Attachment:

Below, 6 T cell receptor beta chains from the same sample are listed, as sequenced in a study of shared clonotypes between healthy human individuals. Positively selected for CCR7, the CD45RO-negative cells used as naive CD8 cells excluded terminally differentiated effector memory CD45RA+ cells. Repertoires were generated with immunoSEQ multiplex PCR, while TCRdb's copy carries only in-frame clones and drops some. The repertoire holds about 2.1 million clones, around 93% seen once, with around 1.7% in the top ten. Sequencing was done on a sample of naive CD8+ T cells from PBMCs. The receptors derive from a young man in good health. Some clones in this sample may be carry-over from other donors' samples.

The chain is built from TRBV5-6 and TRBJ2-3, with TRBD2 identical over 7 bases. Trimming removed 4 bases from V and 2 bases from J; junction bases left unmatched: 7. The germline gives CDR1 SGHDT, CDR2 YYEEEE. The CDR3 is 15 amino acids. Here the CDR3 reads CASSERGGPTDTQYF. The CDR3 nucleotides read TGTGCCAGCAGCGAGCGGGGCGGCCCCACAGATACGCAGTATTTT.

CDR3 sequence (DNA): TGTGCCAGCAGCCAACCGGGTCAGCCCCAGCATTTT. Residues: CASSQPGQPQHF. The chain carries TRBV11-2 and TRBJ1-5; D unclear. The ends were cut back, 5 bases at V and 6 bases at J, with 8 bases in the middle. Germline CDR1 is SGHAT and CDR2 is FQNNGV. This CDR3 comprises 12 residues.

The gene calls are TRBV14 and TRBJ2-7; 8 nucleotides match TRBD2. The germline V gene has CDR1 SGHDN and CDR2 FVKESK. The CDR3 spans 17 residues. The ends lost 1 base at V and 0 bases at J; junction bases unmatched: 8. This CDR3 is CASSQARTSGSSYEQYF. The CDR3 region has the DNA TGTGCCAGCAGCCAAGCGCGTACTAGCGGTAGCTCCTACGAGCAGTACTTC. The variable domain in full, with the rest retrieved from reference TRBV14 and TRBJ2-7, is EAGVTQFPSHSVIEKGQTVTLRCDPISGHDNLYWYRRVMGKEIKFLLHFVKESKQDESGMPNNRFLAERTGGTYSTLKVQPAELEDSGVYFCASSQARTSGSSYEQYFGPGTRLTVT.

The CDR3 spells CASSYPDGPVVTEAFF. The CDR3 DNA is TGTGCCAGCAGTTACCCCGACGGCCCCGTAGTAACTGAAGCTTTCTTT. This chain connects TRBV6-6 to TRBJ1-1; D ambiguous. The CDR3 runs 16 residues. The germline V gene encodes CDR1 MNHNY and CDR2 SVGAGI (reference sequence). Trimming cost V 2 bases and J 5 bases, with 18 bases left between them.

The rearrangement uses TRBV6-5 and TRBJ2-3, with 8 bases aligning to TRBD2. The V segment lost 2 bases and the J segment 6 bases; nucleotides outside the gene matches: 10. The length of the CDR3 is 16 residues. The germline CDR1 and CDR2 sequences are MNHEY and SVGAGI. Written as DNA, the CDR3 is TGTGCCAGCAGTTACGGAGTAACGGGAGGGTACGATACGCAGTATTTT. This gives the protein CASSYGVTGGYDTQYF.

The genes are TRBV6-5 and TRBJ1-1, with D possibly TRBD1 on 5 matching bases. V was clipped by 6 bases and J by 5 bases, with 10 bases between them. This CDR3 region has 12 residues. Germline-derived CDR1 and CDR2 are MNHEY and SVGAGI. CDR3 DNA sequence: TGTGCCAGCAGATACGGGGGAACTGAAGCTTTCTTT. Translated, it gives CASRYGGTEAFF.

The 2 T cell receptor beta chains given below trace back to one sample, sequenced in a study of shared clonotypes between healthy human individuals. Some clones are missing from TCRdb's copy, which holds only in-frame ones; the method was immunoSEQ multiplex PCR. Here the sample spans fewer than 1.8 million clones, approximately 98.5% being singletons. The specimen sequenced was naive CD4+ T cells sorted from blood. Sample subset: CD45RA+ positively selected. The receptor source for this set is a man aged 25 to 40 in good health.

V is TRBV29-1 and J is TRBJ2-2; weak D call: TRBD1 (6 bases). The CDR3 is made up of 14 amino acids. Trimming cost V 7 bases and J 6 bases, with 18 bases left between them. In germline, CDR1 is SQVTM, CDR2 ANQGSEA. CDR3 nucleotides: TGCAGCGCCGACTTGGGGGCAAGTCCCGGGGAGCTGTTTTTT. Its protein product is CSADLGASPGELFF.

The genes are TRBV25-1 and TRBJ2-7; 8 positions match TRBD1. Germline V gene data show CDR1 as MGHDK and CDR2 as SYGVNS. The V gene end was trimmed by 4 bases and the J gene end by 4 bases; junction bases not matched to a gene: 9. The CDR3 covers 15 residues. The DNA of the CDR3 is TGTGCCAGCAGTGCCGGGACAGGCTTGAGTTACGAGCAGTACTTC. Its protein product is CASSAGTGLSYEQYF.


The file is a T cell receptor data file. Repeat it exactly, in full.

Below, 6 T cell receptor beta chains from the same sample are listed, as sequenced in a study of shared clonotypes between healthy human individuals. Positively selected for CCR7, the CD45RO-negative cells used as naive CD8 cells excluded terminally differentiated effector memory CD45RA+ cells. Repertoires were generated with immunoSEQ multiplex PCR, while TCRdb's copy carries only in-frame clones and drops some. The repertoire holds about 2.1 million clones, around 93% seen once, with around 1.7% in the top ten. Sequencing was done on a sample of naive CD8+ T cells from PBMCs. The receptors derive from a young man in good health. Some clones in this sample may be carry-over from other donors' samples.

The chain is built from TRBV5-6 and TRBJ2-3, with TRBD2 identical over 7 bases. Trimming removed 4 bases from V and 2 bases from J; junction bases left unmatched: 7. The germline gives CDR1 SGHDT, CDR2 YYEEEE. The CDR3 is 15 amino acids. Here the CDR3 reads CASSERGGPTDTQYF. The CDR3 nucleotides read TGTGCCAGCAGCGAGCGGGGCGGCCCCACAGATACGCAGTATTTT.

CDR3 sequence (DNA): TGTGCCAGCAGCCAACCGGGTCAGCCCCAGCATTTT. Residues: CASSQPGQPQHF. The chain carries TRBV11-2 and TRBJ1-5; D unclear. The ends were cut back, 5 bases at V and 6 bases at J, with 8 bases in the middle. Germline CDR1 is SGHAT and CDR2 is FQNNGV. This CDR3 comprises 12 residues.

The gene calls are TRBV14 and TRBJ2-7; 8 nucleotides match TRBD2. The germline V gene has CDR1 SGHDN and CDR2 FVKESK. The CDR3 spans 17 residues. The ends lost 1 base at V and 0 bases at J; junction bases unmatched: 8. This CDR3 is CASSQARTSGSSYEQYF. The CDR3 region has the DNA TGTGCCAGCAGCCAAGCGCGTACTAGCGGTAGCTCCTACGAGCAGTACTTC. The variable domain in full, with the rest retrieved from reference TRBV14 and TRBJ2-7, is EAGVTQFPSHSVIEKGQTVTLRCDPISGHDNLYWYRRVMGKEIKFLLHFVKESKQDESGMPNNRFLAERTGGTYSTLKVQPAELEDSGVYFCASSQARTSGSSYEQYFGPGTRLTVT.

The CDR3 spells CASSYPDGPVVTEAFF. The CDR3 DNA is TGTGCCAGCAGTTACCCCGACGGCCCCGTAGTAACTGAAGCTTTCTTT. This chain connects TRBV6-6 to TRBJ1-1; D ambiguous. The CDR3 runs 16 residues. The germline V gene encodes CDR1 MNHNY and CDR2 SVGAGI (reference sequence). Trimming cost V 2 bases and J 5 bases, with 18 bases left between them.

The rearrangement uses TRBV6-5 and TRBJ2-3, with 8 bases aligning to TRBD2. The V segment lost 2 bases and the J segment 6 bases; nucleotides outside the gene matches: 10. The length of the CDR3 is 16 residues. The germline CDR1 and CDR2 sequences are MNHEY and SVGAGI. Written as DNA, the CDR3 is TGTGCCAGCAGTTACGGAGTAACGGGAGGGTACGATACGCAGTATTTT. This gives the protein CASSYGVTGGYDTQYF.

The genes are TRBV6-5 and TRBJ1-1, with D possibly TRBD1 on 5 matching bases. V was clipped by 6 bases and J by 5 bases, with 10 bases between them. This CDR3 region has 12 residues. Germline-derived CDR1 and CDR2 are MNHEY and SVGAGI. CDR3 DNA sequence: TGTGCCAGCAGATACGGGGGAACTGAAGCTTTCTTT. Translated, it gives CASRYGGTEAFF.

The 2 T cell receptor beta chains given below trace back to one sample, sequenced in a study of shared clonotypes between healthy human individuals. Some clones are missing from TCRdb's copy, which holds only in-frame ones; the method was immunoSEQ multiplex PCR. Here the sample spans fewer than 1.8 million clones, approximately 98.5% being singletons. The specimen sequenced was naive CD4+ T cells sorted from blood. Sample subset: CD45RA+ positively selected. The receptor source for this set is a man aged 25 to 40 in good health.

V is TRBV29-1 and J is TRBJ2-2; weak D call: TRBD1 (6 bases). The CDR3 is made up of 14 amino acids. Trimming cost V 7 bases and J 6 bases, with 18 bases left between them. In germline, CDR1 is SQVTM, CDR2 ANQGSEA. CDR3 nucleotides: TGCAGCGCCGACTTGGGGGCAAGTCCCGGGGAGCTGTTTTTT. Its protein product is CSADLGASPGELFF.

The genes are TRBV25-1 and TRBJ2-7; 8 positions match TRBD1. Germline V gene data show CDR1 as MGHDK and CDR2 as SYGVNS. The V gene end was trimmed by 4 bases and the J gene end by 4 bases; junction bases not matched to a gene: 9. The CDR3 covers 15 residues. The DNA of the CDR3 is TGTGCCAGCAGTGCCGGGACAGGCTTGAGTTACGAGCAGTACTTC. Its protein product is CASSAGTGLSYEQYF.